# Accurately computing $e^x - e^{-x}$

If $x$ is in a small neighbourhood near zero, how can we accurately compute $e^x - e^{-x}$?

We know that if $\Delta x$ is the absolute error on $x$, then the absolute error on $e^x$ is $e^x \Delta x$. Likewise the absolute error on $e^{-x}$ is $e^{-x} \Delta x$. Adding these gives us the error on the difference, which is no good since the magnitude of the error will be much larger than the magnitude of the result (which is close to zero).

So I'm looking for a suitable algebraic manipulation to improve the accuracy of the calculation. For instance, I tried multiplying up and down by $e^x$ and got $$\frac{e^{2x} - 1}{e^x}$$

In this case we add the relative errors of the numerator and the denominator. For the numerator, the relative error is $\frac{2 e^{2x} \Delta x}{e^{2x}} = 2 \Delta x$ and for the denominator, it is $\Delta x$. Let $z = e^x - e^{-x}$ and $\Delta z$ be its absolute error. Now we know that its relative error is $$\frac{\Delta z}{z} = 2\Delta x + \Delta x = 3 \Delta x$$ so its absolute error is $$\Delta z = 3 z \Delta x$$

Then since $z \approx 0$, we get an acceptable error on $z$.

Does this analysis make sense? Is there perhaps a more accurate way to compute $z$?

• How about the Taylor series, $2(1+{x^2\over2}+{x^4\over24}+{x^6\over720}+\cdots)$? – Barry Cipra Oct 1 '17 at 19:24
• @BarryCipra I suppose the OP also wants the error term. – Simply Beautiful Art Oct 1 '17 at 19:34
• @SimplyBeautifulArt, I was just pointing toward what Bernard's answer completes (except I mistakenly read $e^x-e^{-x}$ as $e^x+e^{-x}$). – Barry Cipra Oct 1 '17 at 19:55
• You have ignored roundoff errors completely. This method will work if you use expm1 to calculate the numerator, otherwise result will be completely inaccurate. In this way you will not be able to obtain full accuracy but it is close. – Pawel Kowal Oct 1 '17 at 20:51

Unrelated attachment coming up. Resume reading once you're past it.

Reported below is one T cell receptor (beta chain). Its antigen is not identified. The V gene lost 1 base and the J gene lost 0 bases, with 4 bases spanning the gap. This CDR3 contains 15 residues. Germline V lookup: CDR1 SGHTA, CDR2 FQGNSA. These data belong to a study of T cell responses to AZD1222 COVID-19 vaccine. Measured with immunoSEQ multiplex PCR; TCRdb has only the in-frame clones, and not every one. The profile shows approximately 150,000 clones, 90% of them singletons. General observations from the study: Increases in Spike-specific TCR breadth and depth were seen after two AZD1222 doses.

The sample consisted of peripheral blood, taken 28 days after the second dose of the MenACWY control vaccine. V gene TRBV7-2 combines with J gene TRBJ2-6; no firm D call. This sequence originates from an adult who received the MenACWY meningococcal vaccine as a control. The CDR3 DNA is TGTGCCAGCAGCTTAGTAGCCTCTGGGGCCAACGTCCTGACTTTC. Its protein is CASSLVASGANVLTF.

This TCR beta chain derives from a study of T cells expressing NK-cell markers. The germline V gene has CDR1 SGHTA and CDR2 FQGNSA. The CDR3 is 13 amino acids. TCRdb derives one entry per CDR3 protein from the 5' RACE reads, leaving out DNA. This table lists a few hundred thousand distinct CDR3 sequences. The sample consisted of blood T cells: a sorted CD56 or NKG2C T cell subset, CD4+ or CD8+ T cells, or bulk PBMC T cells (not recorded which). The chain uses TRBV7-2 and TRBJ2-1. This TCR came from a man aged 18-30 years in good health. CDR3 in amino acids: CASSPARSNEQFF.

There are essentially three questions to consider:

1. For which values of $$x$$ is the subtraction $$d = e^x - e^{-x}$$ subject to subtractive cancellation?
2. How do we approximate $$d$$ with a small relative error?
3. How accurately can we evaluate the approximation?

We begin by considering the more general problem of subtracting two real numbers, i.e. $$d = a - b$$. This problem is ill conditioned, when $$a \approx b$$. In particular, if $$\hat{a}$$ and $$\hat{b}$$ are approximations of $$a$$ and $$b$$ respectively, i.e. $$\hat{a} = a(1+\Theta_a), \quad \hat{b} = b(1 + \Theta_b)$$ and $$\hat{d} = \hat{a} - \hat{b}$$, then $$\frac{d - \hat{d}}{d} = \frac{b\Theta_b - a \Theta_a}{a-b}.$$ It follows that the relative error is bounded by $$\left| \frac{d - \hat{d}}{d} \right| \leq \frac{|a|+|b|}{|a-b|}\max\{|\Theta_a|, |\Theta_b| \}.$$ If $$a \approx b$$, then the right hand side can be large and there is no guarantee that $$d$$ is computed with a small relative error. In general, $$d$$ will be computed with a very large relative error. This is the phenomenon know as subtractive cancellation or catastrophic cancellation.

On the other hand, if $$|a| \ge 2|b|$$ or if $$|b| \ge 2|a|$$, then $$\frac{|a|+|b|}{|a-b|} \leq \frac{3}{2}.$$ This is an application of the triangle inequality. It follows that any subtraction $$d = a - b$$ causes only a modest increase in the relative error if one operand is at least twice as big as the other.

In particular, if $$a = e^x$$ and $$b = e^{-x}$$, then subtraction is perfectly safe, when $$e^x > 2e^{-x}$$ or equivalently, when $$x > \log{2}/2$$. Similarly, the subtraction is also perfectly safe, when $$x < -\log{2}/2$$.